108. 108.
    Reed HE, Meyer-Spasche A, Cutler DJ, Coen CW, Piggins HD. Vasoactive intestinal polypeptide (VIP) phase-shifts the rat suprachiasmatic nucleus clock in vitro. Eur J NeuroSci. 2001;13:839–43.PubMedGoogle Scholar
  109. 109.
    Nielsen HS, Hannibal J, Fahrenkrug J. Vasoactive intestinal polypeptide induces per1 and per2 gene expression in the rat suprachiasmatic nucleus late at night. Eur J NeuroSci. 2002;15:570–4.PubMedGoogle Scholar
  110. 110.
    Watanabe K, Vanecek J, Yamaoka S. In vitro entrainment of the circadian rhythm of vasopressin-releasing cells in suprachiasmatic nucleus by vasoactive intestinal polypeptide. Brain Res. 2000;877:361–6.PubMedGoogle Scholar
  111. 111.
    Reed HE, Cutler DJ, Brown TM, Brown J, Coen CW, Piggins HD. Effects of vasoactive intestinal polypeptide on neurones of the rat suprachiasmatic nuclei in vitro. J Neuroendocrinol. 2002;14:639–46.PubMedGoogle Scholar
  112. 112.
    Colwell CS, Michel S, Itri J, Rodriguez W, Tam J, Lelievre V, et al. Disrupted circadian rhythms in VIP- and PHI-deficient mice. Am J Physiol Regul Integr Comp Physiol. 2003;285:R939–49.PubMedGoogle Scholar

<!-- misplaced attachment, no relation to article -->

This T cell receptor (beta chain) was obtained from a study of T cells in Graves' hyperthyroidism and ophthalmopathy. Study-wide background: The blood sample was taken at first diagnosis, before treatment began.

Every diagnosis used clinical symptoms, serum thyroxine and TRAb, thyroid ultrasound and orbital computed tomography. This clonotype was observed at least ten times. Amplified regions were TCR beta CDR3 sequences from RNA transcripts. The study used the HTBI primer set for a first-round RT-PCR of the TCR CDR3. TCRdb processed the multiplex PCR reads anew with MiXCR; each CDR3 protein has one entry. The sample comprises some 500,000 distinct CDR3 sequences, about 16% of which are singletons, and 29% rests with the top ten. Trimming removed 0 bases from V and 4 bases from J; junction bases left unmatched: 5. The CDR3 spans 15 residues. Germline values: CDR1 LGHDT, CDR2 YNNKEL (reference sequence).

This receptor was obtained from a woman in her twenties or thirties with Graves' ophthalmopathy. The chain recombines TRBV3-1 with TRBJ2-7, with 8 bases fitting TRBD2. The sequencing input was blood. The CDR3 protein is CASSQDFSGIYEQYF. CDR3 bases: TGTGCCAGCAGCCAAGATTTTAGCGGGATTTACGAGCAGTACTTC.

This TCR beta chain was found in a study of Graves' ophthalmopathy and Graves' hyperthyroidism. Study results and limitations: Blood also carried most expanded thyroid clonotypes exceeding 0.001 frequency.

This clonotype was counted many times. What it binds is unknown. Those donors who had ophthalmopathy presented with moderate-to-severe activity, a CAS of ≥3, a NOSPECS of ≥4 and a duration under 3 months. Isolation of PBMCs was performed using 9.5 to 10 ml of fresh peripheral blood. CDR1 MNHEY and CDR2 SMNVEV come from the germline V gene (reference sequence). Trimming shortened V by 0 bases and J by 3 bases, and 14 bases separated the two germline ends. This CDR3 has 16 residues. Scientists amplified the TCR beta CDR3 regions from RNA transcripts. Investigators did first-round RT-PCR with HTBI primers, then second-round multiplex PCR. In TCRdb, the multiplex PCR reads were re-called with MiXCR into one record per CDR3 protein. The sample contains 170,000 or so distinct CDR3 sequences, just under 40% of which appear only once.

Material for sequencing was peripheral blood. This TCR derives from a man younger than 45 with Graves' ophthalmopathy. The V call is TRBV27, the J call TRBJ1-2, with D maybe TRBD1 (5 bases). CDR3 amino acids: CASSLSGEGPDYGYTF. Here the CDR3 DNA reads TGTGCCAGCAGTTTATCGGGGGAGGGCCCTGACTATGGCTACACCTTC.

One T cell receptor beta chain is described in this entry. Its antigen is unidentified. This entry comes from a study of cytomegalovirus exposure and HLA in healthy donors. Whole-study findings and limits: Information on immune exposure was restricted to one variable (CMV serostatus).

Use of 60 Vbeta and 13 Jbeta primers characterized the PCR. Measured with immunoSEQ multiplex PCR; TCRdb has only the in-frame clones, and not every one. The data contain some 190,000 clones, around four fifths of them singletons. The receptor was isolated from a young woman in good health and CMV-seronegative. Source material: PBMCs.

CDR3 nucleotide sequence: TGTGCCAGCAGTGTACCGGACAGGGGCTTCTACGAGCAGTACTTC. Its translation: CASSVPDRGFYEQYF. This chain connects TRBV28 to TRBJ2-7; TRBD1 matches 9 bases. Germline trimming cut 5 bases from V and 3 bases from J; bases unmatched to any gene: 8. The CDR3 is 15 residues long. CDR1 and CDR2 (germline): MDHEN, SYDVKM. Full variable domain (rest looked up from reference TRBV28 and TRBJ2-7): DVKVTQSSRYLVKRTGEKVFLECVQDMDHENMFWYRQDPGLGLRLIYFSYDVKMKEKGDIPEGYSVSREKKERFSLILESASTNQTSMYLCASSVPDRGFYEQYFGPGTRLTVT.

113. 113.
    Aton SJ, Colwell CS, Harmar AJ, Waschek J, Herzog ED. Vasoactive intestinal polypeptide mediates circadian rhythmicity and synchrony in mammalian clock neurons. Nat Neurosci. 2005;8:476–83.PubMedGoogle Scholar
  114. 114.
    Harmar AJ, Marston HM, Shen S, Spratt C, West KM, Sheward WJ, et al. The VPAC(2) receptor is essential for circadian function in the mouse suprachiasmatic nuclei. Cell 2002;109:497–508.PubMedGoogle Scholar
  115. 115.
    Hughes AT, Fahey B, Cutler DJ, Coogan AN, Piggins HD. Aberrant gating of photic input to the suprachiasmatic circadian pacemaker of mice lacking the VPAC2 receptor. J Neurosci. 2004;24:3522–6.PubMedGoogle Scholar
  116. 116.
    Ciarleglio CM, Gamble KL, Axley JC, Strauss BR, Cohen JY, Colwell CS, et al. Population encoding by circadian clock neurons organizes circadian behavior. J Neurosci. 2009;29:1670–6.PubMedGoogle Scholar